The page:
Thursday, December 15, 2011

Dogbane and the Pineconian Order: More Art at the Speed of Bike

Yesterday at the State Library's lunch hour lecture series, two very bikey ODOT employees talked about their work. And though the subjects of their talk were highway projects, the work and its ends didn't unfold at the speed of car.

You might have seen ODOT Archeologist Kurt Roedel around town. Riding a single speed Schwinn Varsity with narrow, messenger-style handlebars, he's got a distinctive profile!

Kurt talked about a project to relocate about 150 dogbane plants from the side of a highway to a nature preserve.

Dogbane has very long fibers and it turns out is great for baskets and weaving.
“People purposely try to eradicate dogbane,” said Robert Kentta, cultural resource director of the Confederated Tribes of Siletz Indians. “They see it as a weed. Some people also think it’s toxic for livestock.”
To the Tribes, dogbane is a key component in their way of life. The plant’s reddish-brown fibers are gently stripped from twigs and twisted into a strong string that can be used in everything from creating fishing nets to weaving intricate baskets.

In 2007, Kentta contacted ODOT archaeologists Kurt Roedel and Mary Turner to inform them that the important plant was growing in a narrow strip of right of way along Oregon 99W north of Corvallis...

Roedel and Turner worked with District 4 crews to preclude spraying for one year to allow the dogbane to grow large enough for transplant to a safe location.
Until he "retired" from competition last summer, you might remember Chris Bell as the perennial winner of the "Brian Reynolds Distance Award" for highest mileage during the Bike Commute Challenge. Especially during the summer, Chris regularly commutes by bike from Portland to Salem!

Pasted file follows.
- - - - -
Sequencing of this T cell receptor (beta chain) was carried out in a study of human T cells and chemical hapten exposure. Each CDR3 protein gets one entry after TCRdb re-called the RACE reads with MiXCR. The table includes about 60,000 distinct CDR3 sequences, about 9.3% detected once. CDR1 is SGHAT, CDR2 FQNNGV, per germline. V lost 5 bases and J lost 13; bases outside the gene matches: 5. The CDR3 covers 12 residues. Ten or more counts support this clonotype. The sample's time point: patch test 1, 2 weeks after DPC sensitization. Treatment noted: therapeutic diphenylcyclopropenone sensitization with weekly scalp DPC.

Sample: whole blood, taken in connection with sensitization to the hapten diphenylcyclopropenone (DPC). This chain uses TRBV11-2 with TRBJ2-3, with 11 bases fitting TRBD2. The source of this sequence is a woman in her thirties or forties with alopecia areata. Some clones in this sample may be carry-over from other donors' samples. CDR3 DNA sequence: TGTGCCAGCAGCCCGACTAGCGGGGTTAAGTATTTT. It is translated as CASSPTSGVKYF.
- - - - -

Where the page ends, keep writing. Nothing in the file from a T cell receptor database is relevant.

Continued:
When he's not biking he's an ODOT historian.

Chris talked about a restoration project on one of Conde McCullough's early designs. It was revised significantly by the Feds before being built and presented several uncertainties. Located on an old historic highway to Crater Lake, the Mill Creek Bridge had been neglected, the concrete was deteriorating, and pieces of it were missing.

During research for the restoration, early drawings turned up showing a column detail, light post, and lamp for a set of missing light fixtures.

Chris was able to match the drawing to an existing column on the Historic Columbia River Highway. The Stark Street Viaduct had been built a few years earlier, but it also used the same columns.

Chris calls the pattern "the Pineconian Order." The scroll is vaguely Ionic, but the pine cones make it distinctly Oregonian! The restoration team was able to make a cast and reproduce the columns for less money than off-the-shelf comparable pieces would have cost. That's pretty cool. (Column detail Michael Goff.)

Bikes weren't a formal part of the lectures, of course, but while driving you can't weave a basket or admire a pine cone on a column. It's not surprising that these two custodians of art and history, while even working for the highway department and on highway projects, might also find beauty at the speed of bike.

1 comment:

greentree said...

Not only do I appreciate this post as one of the presenters, but the point is very well taken (and one we didn't make): that which happens at the speed of bike is very different than what you experience at the speed of car. We are also widening that bridge in Prospect (Mill Creek) for the sake of making it slightly safer for bikes...since many bike to and from the school (which is the big noise in town) over it...